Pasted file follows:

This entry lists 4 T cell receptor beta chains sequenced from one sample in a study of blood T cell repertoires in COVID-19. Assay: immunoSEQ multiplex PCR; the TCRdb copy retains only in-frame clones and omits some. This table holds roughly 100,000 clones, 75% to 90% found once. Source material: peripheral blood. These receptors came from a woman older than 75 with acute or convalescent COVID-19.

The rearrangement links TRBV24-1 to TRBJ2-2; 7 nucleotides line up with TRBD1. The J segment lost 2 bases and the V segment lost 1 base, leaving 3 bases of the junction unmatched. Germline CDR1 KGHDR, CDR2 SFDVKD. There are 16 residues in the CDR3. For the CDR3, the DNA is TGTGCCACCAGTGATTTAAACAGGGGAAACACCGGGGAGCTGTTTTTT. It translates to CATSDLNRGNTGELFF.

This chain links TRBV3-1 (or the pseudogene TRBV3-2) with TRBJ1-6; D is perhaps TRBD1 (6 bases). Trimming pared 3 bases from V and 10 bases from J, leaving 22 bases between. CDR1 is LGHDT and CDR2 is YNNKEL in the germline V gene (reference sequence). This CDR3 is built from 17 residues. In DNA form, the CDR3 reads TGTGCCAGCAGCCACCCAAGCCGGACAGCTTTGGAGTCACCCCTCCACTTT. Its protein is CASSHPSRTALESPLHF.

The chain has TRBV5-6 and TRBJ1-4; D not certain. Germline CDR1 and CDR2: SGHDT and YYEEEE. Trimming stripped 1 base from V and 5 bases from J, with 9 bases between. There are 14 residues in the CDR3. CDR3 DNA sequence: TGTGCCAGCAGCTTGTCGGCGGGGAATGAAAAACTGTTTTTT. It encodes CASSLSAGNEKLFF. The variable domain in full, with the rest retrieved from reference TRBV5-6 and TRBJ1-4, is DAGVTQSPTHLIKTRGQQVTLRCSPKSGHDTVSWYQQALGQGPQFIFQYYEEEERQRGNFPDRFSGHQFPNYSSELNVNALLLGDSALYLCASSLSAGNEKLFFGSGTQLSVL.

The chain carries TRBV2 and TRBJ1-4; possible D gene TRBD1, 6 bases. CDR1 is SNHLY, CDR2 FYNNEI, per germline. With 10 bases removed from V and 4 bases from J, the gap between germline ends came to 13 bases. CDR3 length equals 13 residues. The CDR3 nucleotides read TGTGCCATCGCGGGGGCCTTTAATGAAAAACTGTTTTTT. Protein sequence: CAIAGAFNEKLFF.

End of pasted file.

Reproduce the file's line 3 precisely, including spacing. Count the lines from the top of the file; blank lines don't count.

This chain links TRBV3-1 (or the pseudogene TRBV3-2) with TRBJ1-6; D is perhaps TRBD1 (6 bases). Trimming pared 3 bases from V and 10 bases from J, leaving 22 bases between. CDR1 is LGHDT and CDR2 is YNNKEL in the germline V gene (reference sequence). This CDR3 is built from 17 residues. In DNA form, the CDR3 reads TGTGCCAGCAGCCACCCAAGCCGGACAGCTTTGGAGTCACCCCTCCACTTT. Its protein is CASSHPSRTALESPLHF.